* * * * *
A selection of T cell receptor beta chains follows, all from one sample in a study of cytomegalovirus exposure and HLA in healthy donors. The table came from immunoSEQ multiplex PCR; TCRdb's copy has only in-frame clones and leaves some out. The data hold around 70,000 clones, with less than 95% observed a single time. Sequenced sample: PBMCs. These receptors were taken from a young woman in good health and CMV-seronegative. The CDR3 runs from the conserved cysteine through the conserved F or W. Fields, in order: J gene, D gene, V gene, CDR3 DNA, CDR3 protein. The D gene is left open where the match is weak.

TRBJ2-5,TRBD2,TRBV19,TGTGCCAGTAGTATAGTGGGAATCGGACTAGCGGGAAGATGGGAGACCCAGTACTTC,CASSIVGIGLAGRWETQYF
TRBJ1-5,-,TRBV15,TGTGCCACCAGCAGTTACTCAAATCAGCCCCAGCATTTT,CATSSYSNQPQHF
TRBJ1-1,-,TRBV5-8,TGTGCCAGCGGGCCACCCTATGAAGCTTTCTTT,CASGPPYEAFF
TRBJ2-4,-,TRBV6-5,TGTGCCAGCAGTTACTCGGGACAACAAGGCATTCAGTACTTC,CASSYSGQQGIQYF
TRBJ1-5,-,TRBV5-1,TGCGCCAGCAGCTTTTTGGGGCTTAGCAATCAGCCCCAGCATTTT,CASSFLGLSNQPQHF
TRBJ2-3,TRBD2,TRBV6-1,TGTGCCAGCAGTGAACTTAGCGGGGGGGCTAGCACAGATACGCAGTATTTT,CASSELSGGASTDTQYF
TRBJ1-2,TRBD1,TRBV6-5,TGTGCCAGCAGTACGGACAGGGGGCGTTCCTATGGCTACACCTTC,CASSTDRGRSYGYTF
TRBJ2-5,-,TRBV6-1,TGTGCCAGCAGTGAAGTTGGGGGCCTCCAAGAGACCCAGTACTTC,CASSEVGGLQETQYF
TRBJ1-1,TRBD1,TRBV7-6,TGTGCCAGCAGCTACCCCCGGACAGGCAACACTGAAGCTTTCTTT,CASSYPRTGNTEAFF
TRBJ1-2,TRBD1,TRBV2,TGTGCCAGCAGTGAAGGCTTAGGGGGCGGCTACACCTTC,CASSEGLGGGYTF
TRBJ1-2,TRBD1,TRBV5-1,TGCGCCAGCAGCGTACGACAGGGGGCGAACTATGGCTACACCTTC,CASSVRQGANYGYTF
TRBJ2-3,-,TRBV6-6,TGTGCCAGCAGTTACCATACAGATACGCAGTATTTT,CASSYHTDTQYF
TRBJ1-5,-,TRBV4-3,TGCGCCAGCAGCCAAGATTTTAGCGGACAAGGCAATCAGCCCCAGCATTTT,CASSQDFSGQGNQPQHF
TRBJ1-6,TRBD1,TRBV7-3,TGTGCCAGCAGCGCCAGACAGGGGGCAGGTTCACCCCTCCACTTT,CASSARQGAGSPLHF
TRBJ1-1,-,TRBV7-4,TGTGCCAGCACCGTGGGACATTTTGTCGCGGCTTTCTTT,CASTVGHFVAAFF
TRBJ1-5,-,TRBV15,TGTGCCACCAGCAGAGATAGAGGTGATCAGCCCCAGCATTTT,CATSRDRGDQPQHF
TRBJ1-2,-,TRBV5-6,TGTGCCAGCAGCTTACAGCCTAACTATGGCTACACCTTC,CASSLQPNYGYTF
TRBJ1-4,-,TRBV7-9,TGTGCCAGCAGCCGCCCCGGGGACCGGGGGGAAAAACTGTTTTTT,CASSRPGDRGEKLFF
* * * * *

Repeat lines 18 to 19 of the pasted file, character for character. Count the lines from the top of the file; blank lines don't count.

TRBJ1-2,-,TRBV5-6,TGTGCCAGCAGCTTACAGCCTAACTATGGCTACACCTTC,CASSLQPNYGYTF
TRBJ1-4,-,TRBV7-9,TGTGCCAGCAGCCGCCCCGGGGACCGGGGGGAAAAACTGTTTTTT,CASSRPGDRGEKLFF